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Landowner bulldozes into trouble
County OK'd west county clearing, but state, feds object

January 16, 2003


Sebastopol property owner John Tomich had the support of Sonoma County officials when he cleared 200 to 250 feet of trees and shrubs next to Atascadero Creek.

Since then, at least three state and federal agencies have descended on the site and warned Tomich that he faces fines, possible criminal prosecution and an order to restore the riparian corridor, at a cost of tens of thousands of dollars.

Tomich, 43, said the response took him by surprise. But it points to an apparent gap in how the county treats agricultural land and environmental protection.

"I didn't have any idea what I was getting into," Tomich said. "I thought I was just putting in a fence."

He's not the first small landowner to learn that county approval is not the same as a green light to proceed, several agency spokespeople said.

The county alerts landowners about the interests of environmental agencies as part of the permit process. But when no permit is required, as was the case with Tomich, there is no notification.

It's one of the reasons the county is looking at enacting a grading ordinance and improving protection for riparian corridors in the current General Plan update, said Supervisor Mike Reilly, whose district includes Atascadero Creek.

The project might have been prevented if those ordinances were in place because Tomich might have had to obtain a permit to clear his land and would have learned about the other agencies' requirements, Reilly and several agencies said.

"The whole point is that the county didn't see anything wrong with it," Reilly said. "We have these black environmental holes in our county permitting system that have to be fixed."

The general plan is the county blueprint for growth for the next 20 years.

Tomich, 43, said he and his wife moved to Sebastopol from Fremont four years ago in search of good schools for their two daughters and the beauty and peace of country life.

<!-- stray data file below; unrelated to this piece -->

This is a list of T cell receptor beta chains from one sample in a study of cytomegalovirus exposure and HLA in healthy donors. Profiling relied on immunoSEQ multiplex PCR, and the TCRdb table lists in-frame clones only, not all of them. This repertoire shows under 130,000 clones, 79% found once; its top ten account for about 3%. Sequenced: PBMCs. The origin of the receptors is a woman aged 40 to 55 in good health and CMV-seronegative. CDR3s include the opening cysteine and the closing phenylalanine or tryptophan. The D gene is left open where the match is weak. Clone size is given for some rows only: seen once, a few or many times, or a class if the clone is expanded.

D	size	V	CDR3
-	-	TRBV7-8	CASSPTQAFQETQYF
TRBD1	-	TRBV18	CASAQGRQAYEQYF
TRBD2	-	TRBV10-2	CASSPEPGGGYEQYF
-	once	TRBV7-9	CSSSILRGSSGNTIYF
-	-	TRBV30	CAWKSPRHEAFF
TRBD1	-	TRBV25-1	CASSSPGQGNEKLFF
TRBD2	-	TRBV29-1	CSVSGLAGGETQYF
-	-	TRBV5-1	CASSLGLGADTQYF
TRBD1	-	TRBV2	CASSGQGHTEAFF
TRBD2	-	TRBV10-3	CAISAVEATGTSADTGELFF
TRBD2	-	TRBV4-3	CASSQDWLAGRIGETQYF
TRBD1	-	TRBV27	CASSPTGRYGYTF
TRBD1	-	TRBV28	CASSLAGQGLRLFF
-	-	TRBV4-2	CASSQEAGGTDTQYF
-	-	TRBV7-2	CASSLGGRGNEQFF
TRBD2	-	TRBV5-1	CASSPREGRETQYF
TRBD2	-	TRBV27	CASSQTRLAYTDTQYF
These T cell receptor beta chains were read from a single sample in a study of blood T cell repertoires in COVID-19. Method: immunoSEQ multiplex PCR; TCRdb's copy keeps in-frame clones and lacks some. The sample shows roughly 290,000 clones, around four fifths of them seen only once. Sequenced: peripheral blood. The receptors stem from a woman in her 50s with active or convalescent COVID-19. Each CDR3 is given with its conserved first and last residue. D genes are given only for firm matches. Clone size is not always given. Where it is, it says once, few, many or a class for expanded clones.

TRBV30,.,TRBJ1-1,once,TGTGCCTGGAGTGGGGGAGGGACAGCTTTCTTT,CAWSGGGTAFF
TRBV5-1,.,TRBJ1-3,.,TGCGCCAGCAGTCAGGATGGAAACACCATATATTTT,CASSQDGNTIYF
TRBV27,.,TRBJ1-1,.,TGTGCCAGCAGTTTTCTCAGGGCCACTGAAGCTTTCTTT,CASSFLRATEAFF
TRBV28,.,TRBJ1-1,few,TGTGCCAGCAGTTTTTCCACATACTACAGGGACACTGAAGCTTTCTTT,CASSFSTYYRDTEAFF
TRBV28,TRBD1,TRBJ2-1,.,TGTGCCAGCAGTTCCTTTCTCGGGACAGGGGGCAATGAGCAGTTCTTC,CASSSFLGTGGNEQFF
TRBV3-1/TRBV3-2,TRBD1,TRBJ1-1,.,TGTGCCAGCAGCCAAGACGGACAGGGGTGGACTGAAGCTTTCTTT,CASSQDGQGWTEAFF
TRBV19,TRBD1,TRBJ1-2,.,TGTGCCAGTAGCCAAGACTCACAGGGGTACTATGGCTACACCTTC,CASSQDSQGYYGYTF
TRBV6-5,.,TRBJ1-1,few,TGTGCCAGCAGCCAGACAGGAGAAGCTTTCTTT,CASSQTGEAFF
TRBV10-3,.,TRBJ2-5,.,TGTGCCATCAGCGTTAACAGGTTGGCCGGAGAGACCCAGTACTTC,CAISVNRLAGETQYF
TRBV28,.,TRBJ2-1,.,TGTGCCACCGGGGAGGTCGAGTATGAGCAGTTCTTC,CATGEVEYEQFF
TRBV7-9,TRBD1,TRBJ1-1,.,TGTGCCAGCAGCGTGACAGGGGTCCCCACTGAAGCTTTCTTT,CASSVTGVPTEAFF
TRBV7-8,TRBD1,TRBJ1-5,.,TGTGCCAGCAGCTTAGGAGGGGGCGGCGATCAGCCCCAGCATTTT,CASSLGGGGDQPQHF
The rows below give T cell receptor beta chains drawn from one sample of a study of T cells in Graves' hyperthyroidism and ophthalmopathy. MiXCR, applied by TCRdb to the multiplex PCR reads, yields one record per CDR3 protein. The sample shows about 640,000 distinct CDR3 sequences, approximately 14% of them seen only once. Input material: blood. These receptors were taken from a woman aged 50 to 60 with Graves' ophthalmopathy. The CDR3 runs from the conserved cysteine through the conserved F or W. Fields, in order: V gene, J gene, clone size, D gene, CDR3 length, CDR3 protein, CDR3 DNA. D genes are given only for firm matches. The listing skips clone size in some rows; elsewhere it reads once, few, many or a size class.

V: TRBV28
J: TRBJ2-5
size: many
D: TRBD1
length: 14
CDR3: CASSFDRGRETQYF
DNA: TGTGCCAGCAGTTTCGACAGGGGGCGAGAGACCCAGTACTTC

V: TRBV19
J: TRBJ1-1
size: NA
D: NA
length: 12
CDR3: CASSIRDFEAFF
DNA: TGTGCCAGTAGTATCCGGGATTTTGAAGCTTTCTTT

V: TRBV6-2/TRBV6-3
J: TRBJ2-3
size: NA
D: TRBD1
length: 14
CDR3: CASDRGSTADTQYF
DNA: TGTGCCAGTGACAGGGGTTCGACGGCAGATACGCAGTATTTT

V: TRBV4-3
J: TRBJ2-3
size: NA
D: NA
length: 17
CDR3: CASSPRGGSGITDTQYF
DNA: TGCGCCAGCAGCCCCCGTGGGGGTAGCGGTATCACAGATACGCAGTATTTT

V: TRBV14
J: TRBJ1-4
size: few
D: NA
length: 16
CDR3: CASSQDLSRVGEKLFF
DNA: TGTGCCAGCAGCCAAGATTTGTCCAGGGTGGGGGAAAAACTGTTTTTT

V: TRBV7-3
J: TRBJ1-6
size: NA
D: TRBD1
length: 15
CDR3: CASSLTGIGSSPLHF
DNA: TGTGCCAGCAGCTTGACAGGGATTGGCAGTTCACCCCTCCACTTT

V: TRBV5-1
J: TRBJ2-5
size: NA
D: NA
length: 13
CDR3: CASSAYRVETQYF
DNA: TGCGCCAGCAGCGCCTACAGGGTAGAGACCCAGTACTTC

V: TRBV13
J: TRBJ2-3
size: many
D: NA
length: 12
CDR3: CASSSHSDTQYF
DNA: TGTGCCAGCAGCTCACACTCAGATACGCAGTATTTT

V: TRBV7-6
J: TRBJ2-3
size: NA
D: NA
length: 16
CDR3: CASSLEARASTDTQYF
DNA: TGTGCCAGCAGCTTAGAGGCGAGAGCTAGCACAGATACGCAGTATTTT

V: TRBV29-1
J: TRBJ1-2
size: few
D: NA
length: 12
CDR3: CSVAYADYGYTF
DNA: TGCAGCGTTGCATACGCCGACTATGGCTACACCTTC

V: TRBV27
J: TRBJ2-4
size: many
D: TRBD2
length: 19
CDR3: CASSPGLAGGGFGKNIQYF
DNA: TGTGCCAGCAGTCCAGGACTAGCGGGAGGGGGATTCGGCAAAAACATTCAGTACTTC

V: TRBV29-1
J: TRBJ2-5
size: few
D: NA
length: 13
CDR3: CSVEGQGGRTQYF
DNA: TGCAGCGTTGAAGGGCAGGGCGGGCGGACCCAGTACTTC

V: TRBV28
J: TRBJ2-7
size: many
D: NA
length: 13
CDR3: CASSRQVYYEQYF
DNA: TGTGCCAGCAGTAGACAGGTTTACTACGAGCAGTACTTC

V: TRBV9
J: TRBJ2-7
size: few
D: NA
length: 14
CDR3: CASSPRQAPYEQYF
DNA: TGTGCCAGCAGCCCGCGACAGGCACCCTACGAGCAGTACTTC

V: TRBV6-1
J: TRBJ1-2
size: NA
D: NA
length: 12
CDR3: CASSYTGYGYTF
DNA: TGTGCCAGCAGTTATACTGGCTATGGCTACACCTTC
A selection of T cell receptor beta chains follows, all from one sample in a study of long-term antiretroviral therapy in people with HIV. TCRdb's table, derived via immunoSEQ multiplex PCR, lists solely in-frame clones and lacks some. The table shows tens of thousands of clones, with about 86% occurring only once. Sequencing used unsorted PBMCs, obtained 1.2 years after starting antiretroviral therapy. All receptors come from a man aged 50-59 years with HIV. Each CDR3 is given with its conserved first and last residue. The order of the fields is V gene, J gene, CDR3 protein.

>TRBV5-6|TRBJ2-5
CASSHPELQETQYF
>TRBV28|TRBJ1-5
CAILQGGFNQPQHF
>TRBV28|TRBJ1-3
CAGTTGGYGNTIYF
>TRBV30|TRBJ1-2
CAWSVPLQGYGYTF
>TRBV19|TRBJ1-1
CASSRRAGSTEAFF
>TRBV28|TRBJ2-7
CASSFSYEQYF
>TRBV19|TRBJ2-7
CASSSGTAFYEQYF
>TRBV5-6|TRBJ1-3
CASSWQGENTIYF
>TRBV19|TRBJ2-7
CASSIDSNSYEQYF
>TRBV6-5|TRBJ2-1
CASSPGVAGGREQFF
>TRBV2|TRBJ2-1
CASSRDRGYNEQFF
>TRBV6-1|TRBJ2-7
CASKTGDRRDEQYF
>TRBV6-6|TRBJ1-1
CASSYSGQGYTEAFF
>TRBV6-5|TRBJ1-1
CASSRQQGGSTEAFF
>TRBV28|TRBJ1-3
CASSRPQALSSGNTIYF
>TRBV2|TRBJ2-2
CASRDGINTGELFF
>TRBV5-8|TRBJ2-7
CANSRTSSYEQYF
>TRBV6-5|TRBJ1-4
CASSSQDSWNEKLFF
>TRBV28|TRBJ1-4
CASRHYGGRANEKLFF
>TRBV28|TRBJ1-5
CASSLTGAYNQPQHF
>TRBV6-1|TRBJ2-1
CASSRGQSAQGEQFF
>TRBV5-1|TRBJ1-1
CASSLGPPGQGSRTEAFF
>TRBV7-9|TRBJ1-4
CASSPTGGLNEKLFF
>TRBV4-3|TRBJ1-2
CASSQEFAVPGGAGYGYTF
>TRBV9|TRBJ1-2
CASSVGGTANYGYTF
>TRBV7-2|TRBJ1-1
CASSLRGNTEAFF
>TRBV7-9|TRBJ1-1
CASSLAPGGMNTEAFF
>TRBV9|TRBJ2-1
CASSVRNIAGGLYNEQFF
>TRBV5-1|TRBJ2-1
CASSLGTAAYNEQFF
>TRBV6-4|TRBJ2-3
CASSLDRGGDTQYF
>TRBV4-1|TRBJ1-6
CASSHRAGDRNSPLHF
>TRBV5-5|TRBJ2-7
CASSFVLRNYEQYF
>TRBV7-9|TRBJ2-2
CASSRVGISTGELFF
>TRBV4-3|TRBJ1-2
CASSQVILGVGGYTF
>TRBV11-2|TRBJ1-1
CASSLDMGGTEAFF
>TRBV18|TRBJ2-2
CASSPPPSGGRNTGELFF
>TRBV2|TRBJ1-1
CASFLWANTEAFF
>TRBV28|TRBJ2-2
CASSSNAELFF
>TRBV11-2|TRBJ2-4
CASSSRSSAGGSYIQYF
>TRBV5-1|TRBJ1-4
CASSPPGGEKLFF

The family has brought in horses and other animals and wanted to introduce a small flock of Barbados sheep. But that required building a fence, Tomich said.

He phoned county officials, described what he wanted to do and was told he didn't need a permit.

He attempted to clear trees and brush from the fence line himself, but eventually hired an excavator operator to complete the job, Tomich said.

The excavator removed the trees and shrubs along the fence line and, on his own initiative, cleared along the power line as well, Tomich said.

The work was clearly visible from Mill Station Road, and neighbors and environmentalists began calling regulatory agencies.

"It was heartbreaking," said Chris Stover, who lives near Tomich. "Everything was slashed away. Trees had been snapped off and stacked in 15-foot-high piles. The way it was done, it looked like someone had gone on a rampage of destruction."

County code enforcement inspectors visited the site after receiving complaints, but said the work had not violated any county ordinances.

"We found no violation of our county codes," said Nancy Lingafeldt, supervisor of code enforcement. "The property owner has a right to remove shrubs and trees along that area of the creek."

Not so, say the other agencies, who say Tomich should have contacted them and gotten permits or agreements before he began. These are the agencies asserting authority:

The state regional Water Quality Control Board found that Tomich had filled in a secondary channel of Atascadero Creek and several small wetlands, protected by state law because of their unique habitat.

The agency has told Tomich to stop all work on the property, hire an ecologist to prepare a restoration plan and submit a completed restoration plan by March 31.

"There will certainly be some restoration and there could be a fine. He may have to obtain after-the-fact permits to fill wetlands," said John Short, a senior engineer with the water quality board.

State Fish and Game Department investigators said the excavator went into and altered a secondary channel of Atascadero Creek, as well as destroying a forested area that provided valuable wildlife habitat.

The department may seek criminal prosecution as well as restoration, said biologist Bill Cox.

"It was a substantial wildlife area with dense woodland and a riparian corridor," Cox said. "We've pretty well decided we will make a referral to the District Attorney's Office."

The Army Corps of Engineers said Tomich also violated federal laws protecting wetlands.

Despite the damage, the agencies credit Tomich for his willingness to cooperate with them in restoring the area.

"He's been very cooperative and seems willing to work with our agency and the water quality control board to resolve the issues," said Katerina Galacatos, project manager for the Corps of Engineers.

The agencies are also taking steps to be sure Tomich's restoration work doesn't get him into more trouble.

"The agencies are working together to come up with a plan so he doesn't try to fix one thing for one agency and then get in trouble with another agency," Galacatos said.

You can reach Staff Writer Carol Benfell at 521-5259 or

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